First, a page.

LONDON  – Soccer’s international administrators, like players on the field, are collecting salaries that outstrip most of their peers in other sports, and no less so than at FIFA, annual accounts from governing bodies show.

Average pay and pension contributions for staff at Zurich-based FIFA, the global soccer federation which is caught up in a corruption scandal, was $242,000 per employee last year.

That puts staff at FIFA – which benchmarks itself against far bigger private sector companies – among the best paid in Switzerland and within striking distance of one of the country’s private banks.

Down the road in Geneva, pay averaged $177,000 in 2014 at UEFA, the European soccer federation. Cycling’s governing body, the UCI which is also based in Switzerland, paid employees around $108,000 per head in wages, pensions and social security in 2013, the most recent year for which figures were available.

Payroll costs for staff at the London-based International Tennis Federation were almost $100,000 per head in 2013, around the same level as at the Dubai-based International Cricket Council.
Only the International Olympic Committee (IOC) comes close to FIFA, where President Sepp Blatter announced this week he would resign after U.S. authorities charged several current and former officials for bribery and corruption.

FIFA, which organises the World Cup tournament, says pay levels for top staff are transparent and fairly set in line with big international companies. However, they comfortably exceed those at many big Swiss companies – the average staff cost for a dozen of the largest Swiss groups which publish pay data was $120,000, according to Reuters calculations.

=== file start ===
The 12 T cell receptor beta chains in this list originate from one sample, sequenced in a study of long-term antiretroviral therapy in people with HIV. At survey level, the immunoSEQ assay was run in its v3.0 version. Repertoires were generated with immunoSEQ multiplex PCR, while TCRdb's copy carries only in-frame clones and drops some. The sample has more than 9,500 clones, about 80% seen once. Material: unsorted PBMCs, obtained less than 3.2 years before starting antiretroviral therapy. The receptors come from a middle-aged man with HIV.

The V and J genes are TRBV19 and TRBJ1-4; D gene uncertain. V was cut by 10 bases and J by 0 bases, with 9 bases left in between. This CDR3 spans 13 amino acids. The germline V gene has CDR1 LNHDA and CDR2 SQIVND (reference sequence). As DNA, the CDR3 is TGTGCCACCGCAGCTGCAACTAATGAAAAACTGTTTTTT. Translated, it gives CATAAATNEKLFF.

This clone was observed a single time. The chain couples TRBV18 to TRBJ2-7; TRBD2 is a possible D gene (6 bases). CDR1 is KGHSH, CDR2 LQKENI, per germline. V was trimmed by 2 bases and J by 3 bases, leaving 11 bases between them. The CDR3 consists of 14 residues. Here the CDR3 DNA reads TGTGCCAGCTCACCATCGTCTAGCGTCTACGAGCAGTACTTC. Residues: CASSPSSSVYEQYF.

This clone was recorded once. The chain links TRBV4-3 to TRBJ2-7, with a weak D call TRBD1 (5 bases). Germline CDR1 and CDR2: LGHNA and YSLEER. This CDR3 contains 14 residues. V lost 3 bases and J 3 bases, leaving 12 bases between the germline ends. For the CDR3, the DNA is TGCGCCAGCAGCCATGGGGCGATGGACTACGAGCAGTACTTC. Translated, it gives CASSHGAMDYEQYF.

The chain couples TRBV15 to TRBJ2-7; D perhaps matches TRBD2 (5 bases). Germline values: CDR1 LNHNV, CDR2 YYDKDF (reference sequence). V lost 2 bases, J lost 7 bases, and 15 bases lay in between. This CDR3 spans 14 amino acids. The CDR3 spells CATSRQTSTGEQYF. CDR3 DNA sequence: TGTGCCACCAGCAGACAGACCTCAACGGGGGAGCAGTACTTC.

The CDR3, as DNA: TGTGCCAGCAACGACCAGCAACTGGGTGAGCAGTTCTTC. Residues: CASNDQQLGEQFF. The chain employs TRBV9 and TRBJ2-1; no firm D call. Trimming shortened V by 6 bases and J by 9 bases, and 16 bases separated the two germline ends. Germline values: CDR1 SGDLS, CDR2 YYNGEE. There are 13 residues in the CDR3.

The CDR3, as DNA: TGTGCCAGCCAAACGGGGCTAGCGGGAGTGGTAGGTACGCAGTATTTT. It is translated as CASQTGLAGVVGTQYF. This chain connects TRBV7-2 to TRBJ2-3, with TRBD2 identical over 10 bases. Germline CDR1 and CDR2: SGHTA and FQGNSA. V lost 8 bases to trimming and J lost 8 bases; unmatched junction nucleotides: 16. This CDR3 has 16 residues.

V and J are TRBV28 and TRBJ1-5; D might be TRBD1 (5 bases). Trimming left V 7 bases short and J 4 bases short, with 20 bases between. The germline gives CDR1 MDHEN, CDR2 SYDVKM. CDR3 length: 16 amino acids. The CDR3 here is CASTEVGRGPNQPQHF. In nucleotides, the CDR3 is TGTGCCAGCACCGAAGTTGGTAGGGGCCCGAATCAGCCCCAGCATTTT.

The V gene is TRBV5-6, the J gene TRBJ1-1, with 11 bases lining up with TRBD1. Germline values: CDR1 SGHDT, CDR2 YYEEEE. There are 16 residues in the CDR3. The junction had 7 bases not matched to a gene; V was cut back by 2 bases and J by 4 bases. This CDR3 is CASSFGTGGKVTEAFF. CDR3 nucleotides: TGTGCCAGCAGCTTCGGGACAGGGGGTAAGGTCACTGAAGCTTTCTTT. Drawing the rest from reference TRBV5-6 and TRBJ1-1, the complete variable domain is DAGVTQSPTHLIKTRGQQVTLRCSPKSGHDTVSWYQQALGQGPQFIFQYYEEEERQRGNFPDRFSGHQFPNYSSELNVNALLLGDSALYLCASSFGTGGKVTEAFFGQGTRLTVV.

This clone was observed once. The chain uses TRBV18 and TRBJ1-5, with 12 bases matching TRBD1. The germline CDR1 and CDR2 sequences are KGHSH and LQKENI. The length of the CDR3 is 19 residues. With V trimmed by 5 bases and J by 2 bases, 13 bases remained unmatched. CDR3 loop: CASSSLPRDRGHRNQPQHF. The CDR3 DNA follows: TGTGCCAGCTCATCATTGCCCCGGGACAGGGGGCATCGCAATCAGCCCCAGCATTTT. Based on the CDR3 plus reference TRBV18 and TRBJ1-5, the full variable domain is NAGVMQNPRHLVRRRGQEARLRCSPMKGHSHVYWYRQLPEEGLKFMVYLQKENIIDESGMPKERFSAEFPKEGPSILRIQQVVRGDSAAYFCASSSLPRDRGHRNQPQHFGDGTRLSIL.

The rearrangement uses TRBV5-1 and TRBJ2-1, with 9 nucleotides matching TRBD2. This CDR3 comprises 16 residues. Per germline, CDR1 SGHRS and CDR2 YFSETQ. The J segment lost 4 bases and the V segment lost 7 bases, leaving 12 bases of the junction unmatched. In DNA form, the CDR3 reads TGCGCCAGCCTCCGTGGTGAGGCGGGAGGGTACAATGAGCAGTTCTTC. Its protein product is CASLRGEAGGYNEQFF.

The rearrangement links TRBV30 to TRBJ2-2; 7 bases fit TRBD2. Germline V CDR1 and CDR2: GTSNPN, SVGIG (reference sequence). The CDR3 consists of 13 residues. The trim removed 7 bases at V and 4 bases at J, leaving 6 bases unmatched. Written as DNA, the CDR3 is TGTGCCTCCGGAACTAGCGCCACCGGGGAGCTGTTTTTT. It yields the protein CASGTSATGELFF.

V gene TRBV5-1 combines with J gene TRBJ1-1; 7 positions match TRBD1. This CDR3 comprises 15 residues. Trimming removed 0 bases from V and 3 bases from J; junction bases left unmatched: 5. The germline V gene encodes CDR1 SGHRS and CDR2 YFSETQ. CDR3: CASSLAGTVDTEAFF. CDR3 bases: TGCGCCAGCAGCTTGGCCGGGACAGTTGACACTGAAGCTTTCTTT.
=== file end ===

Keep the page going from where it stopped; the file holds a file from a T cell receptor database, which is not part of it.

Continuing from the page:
“That is an astounding statistic,” said Professor Leigh Robinson from the School of Sport at Scotland’s University of Stirling. “The difference between FIFA and those other companies is outrageous. It’s dreadful,” she added, saying that as a not-for profit organisation, FIFA should not benchmark itself against private sector companies.

The only sporting body which appears as generous as FIFA is the IOC, based in the Swiss city of Lausanne. In 2012, the last year for which the IOC published accounts, its average employee cost was $217,000, just behind the $221,000 paid at FIFA that year. FIFA breaks out payments to “Key management personnel”, which includes 25 members of FIFA’s Executive committee and 12 directors of the organisation. This group received $42 million in salary and pension contributions in 2014, although there is no disclosure on what any key manager including Blatter was paid.

According to its annual report, FIFA compares itself with two groups when setting pay. It looks at “the most important companies in the areas of communications, advertising, media and consumer goods” and firms with “a similar turnover”. In FIFA’s case, that has been an annual $1.3 billion over the past four years.

However, academics said the comparison with such private sector companies was misleading. For a start, FIFA has fewer than 500 staff, while the companies it compares itself with on pay may employ tens of thousands.

While most big companies sell products and services that they themselves provide, FIFA makes money by selling TV rights to and sponsorship around matches that non-employees play.

“FIFA doesn’t actually produce anything,” said Professor Simon Shibli, Professor of Sport Management at Sheffield Hallam University in northern England. “They are a legalised monopoly and much of the revenue that they generate is not actually down to the efforts and talents of the people who work for the organisation.”

The FIFA spokesman denied his organisation simply benefited from the efforts of others. “FIFA works tirelessly and invest heavily,” he said.

Robinson said money from the World Cup freed FIFA from the need to justify its expenses to member national federations, although she said the body was not unique in this respect. “Justification to members is something that’s really absent from most of our big sporting organisations at the moment,” she said.

Shibli said things would be different if the benefits of TV rights and sponsorship flowed straight to the teams, and FIFA had to ask its members to fund the work it did. “If they had to survive on a subscription model, they would be a leaner meaner, more efficient machine,” he said.